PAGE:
Once you’re serving the piece—you’re literally a mouthpiece, this poem is bigger than you, you are just a vessel. It becomes more of a spiritual thing…it’s literally out of the realm that words can explain.

Could you discuss some of the topics that you like to write and slam about?

I was born and raised in Tanzania and I came to America about seven years ago. My time there really affects how I view the world, and profoundly affects my poetry. So the lens I look through is the girl in a foreign land trying to make sense of these foreign lands, still yearning to go home but still trying to figure out what home means. Recently, most of my pieces have been about trying to figure all that out through writing: being so far away from home and things changing and still trying to be in touch with that. Trying to figure out how to consider myself whole in land that is constantly reminding me this is not your home. So that has been affecting my art—I’m getting choked up just talking about it. I’m going to college now, I’m getting educated, and this is something that some people, some of my close relatives, don’t have the opportunity to do. I’m getting an education and learning more about how messed up the situation my country finds itself in and trying to conceptualize how a solution would be made virtually because it’s so difficult and it’s so slow. The time difference is a huge issue. I remember when my grandfather passed away and my dad literally sent me a two line email because it was super late out there and he couldn’t just pick up a phone and call me. This was the day before school started so I had to walk into a class with a mind ready to obtain knowledge knowing in the back of my mind that my grandfather had passed. So all these different elements and struggles have profoundly affected my art. As of right now that has to be the biggest part, but also being a woman, being of color, interacting with different people—these are all different lens, or hats per say, that I try to incorporate in my art.

It’s like any other art form that tries to spark a thought, evoke an emotion, to make you think critically or differently, to make you excited about something

What do you think of poetry written or slammed as a medium of art and communication?

As much as people would like to think that all these different forms of art are different, they each convey say the same thing. I think song is poetry; I think music poetry; they really do convey the same thing. What I think is pretty interesting and unique about slam poetry specifically, is the fear component that allows the audience to really engage. When you’re watching a movie in a theater, you’re supposed to be quiet, but in slam poetry you get people to engage and it gets people to know how you really feel. I think it’s a very unique platform in that tense; otherwise,it’s like any other art form that tries to spark a thought, evoke an emotion, to make you think critically or differently, to make you excited about something—and I think all forms of art including poetry do this successfully and in varying ways.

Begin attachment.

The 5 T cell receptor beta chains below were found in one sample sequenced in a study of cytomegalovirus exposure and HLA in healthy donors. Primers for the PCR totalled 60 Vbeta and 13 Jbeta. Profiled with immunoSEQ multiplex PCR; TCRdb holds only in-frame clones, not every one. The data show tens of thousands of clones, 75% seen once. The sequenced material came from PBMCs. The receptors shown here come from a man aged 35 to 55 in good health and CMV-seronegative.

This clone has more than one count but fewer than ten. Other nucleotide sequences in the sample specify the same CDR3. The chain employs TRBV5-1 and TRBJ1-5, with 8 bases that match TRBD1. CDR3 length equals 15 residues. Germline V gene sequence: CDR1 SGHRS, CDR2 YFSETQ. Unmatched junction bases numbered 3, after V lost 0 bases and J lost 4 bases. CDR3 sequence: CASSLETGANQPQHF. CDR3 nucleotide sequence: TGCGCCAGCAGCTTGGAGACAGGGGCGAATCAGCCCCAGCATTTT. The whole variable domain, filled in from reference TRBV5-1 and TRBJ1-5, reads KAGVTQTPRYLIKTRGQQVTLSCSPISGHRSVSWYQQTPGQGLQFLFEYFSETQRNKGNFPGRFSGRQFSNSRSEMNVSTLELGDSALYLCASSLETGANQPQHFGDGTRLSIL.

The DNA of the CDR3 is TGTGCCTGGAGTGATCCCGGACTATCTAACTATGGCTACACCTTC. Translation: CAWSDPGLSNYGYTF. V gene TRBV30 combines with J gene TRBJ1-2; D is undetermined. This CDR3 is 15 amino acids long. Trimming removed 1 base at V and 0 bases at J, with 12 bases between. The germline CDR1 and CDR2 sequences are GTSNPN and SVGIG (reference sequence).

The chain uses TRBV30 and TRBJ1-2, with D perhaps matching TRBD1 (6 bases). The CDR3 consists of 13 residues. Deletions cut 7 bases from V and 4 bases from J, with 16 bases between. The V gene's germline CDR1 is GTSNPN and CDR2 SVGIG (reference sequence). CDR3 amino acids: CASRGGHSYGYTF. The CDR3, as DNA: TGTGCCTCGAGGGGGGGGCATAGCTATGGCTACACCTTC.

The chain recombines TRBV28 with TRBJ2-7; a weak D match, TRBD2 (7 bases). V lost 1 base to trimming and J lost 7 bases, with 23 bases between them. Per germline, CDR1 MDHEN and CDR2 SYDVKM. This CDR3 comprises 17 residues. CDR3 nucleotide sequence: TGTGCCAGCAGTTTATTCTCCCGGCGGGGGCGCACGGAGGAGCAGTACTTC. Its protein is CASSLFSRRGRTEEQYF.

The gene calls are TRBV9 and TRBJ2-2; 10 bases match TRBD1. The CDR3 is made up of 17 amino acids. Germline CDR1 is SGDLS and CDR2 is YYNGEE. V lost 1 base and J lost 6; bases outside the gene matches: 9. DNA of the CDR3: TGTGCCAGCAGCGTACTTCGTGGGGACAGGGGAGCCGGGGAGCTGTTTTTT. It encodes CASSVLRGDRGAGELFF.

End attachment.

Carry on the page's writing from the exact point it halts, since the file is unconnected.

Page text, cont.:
Who is an inspiring woman in your life?

She is the definition of strength, of integrity—she’s the definition, for lack of a better word—of woman.

I have to say my mother. She is the one woman who knows all my buttons—and can push them simultaneously until I explode. She is the one woman that knows exactly how to melt my heart and make me furious at the exact same time. But she is the pinnacle of strength to me. She is the definition of strength to me. She works so hard to provide for her children. And she tries to be the best that she can, given her circumstances. And the sacrifices she has made—they are kind of amazing. She comes from a very tough background and she’s been trying to figure it out by herself, and she will never claim to be perfect, but through it all she walks with such integrity and she attributes this to a woman’s touch, you know? She is the definition of strength, of integrity—she’s the definition, for lack of a better word—of woman.She carries her woman very, very strongly. And for that I’m eternally privileged and grateful to call her my mother.

Are you working on any projects that you’re excited about right now?

I’m currently on the youth team for They Speak, which is an Austin youth team and they’re going to be sending a team out to Philadelphia for Brave New Voices. It’s the international slam for the youth, so I’m very excited about that. I was also invited to go perform poetry at the one year anniversary of Wendy Davis’ filibuster and just having the opportunity to be on the platform as this amazing politician and amazing women who are doing crazy, crazy work to ensure that the feminist movement continues and is still alive and isn’t being drowned out by all these oppressive voices…it’s an honoring experience. I’m also going to be conducting research in the fall. I’m going to back to Tanzania. I’m going to be studying micro-financing with a focus on how it affects human rights, and how I can measure this really effects women empowerment because this is something that is pitched to be empowering to women but there is really little research behind it so I’m going to go Tanzania to do research on it. I’m extremely excited.


Loyce Gayo participates in Spitshine events and can be seen performing in them. She can be followed on Twitter @LoyceGayo.
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The author

Jourden Sander is the EIC of Feminine Inquiry. She is a writer, editor, tennis player, cosplayer, and anime geek who walks her stubborn corgi. She is a feminist and a fan of hot tea. She vaguely dislikes people who won't use the Oxford comma and finds it difficult to not repetitively use pronouns in a bio. She challenges you to a street race in her Mazda 3. She says hello.